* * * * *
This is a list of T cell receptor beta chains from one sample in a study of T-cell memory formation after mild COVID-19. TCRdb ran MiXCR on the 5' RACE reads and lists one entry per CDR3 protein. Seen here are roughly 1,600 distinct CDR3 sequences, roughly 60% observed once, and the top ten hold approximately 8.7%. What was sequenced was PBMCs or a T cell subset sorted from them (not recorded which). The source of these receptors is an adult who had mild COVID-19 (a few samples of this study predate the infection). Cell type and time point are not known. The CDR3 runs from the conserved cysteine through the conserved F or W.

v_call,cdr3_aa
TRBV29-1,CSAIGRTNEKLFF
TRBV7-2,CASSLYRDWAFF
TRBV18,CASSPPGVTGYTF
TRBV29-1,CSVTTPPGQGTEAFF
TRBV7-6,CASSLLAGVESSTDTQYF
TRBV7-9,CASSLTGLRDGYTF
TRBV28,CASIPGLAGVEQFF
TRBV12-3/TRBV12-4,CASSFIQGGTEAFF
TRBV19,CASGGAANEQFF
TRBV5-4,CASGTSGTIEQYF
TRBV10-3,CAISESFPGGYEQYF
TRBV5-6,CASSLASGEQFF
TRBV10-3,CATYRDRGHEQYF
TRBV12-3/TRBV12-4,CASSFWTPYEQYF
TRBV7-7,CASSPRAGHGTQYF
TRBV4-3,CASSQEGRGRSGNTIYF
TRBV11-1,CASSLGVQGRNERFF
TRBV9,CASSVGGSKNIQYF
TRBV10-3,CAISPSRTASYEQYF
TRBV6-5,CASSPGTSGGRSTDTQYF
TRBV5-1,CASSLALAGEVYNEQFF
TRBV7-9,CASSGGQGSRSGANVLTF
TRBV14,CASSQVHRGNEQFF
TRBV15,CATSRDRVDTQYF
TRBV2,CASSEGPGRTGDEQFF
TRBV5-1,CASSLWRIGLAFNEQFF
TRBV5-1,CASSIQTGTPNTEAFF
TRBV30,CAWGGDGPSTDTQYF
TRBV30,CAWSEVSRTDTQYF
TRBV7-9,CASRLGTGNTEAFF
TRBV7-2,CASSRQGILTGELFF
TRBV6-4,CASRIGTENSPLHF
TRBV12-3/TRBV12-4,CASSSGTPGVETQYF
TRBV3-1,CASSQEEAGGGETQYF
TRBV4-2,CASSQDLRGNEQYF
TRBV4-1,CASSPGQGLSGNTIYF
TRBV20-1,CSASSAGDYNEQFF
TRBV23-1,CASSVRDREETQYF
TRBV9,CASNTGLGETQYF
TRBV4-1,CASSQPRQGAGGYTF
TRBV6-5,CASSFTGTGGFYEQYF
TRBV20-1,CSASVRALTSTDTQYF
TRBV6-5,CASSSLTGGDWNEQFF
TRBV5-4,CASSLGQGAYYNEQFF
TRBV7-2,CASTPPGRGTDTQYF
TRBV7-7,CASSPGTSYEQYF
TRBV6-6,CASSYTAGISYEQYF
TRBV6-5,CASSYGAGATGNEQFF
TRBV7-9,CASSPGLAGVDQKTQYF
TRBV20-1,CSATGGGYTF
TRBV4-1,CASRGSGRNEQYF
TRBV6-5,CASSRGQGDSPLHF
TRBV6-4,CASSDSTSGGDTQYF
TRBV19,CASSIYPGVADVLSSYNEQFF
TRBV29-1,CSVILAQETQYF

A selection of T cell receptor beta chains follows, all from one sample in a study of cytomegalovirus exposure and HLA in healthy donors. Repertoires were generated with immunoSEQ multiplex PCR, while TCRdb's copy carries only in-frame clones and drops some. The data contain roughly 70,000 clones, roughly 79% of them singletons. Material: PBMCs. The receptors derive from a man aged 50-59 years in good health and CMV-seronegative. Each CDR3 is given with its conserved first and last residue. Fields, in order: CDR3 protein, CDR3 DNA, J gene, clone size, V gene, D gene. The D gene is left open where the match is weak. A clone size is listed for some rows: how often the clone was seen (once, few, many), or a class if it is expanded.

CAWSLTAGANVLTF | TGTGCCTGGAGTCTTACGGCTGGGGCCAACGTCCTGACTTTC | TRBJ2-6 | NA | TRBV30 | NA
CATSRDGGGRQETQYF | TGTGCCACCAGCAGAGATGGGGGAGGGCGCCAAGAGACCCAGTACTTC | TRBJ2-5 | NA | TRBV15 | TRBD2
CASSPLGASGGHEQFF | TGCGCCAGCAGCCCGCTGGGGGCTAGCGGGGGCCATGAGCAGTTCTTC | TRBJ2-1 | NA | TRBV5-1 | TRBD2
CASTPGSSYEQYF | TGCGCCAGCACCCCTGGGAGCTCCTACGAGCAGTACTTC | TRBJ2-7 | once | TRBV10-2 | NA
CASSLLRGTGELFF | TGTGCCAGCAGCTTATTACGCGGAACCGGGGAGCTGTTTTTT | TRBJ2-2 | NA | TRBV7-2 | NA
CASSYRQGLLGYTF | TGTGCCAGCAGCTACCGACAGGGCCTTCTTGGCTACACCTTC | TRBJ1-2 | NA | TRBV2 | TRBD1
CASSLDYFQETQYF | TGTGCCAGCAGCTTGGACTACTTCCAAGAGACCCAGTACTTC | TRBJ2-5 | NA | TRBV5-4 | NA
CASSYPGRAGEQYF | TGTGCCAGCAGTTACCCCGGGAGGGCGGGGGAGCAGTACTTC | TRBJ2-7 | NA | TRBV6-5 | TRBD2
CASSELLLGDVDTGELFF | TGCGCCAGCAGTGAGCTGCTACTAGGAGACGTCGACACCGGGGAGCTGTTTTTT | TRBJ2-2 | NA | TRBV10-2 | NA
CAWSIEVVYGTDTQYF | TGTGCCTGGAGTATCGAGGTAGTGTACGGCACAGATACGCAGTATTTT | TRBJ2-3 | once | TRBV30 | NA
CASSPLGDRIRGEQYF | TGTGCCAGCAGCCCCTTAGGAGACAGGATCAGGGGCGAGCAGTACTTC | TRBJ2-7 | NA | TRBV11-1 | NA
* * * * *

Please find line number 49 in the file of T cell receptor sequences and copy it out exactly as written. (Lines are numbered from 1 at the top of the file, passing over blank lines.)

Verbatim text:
TRBV6-6,CASSYTAGISYEQYF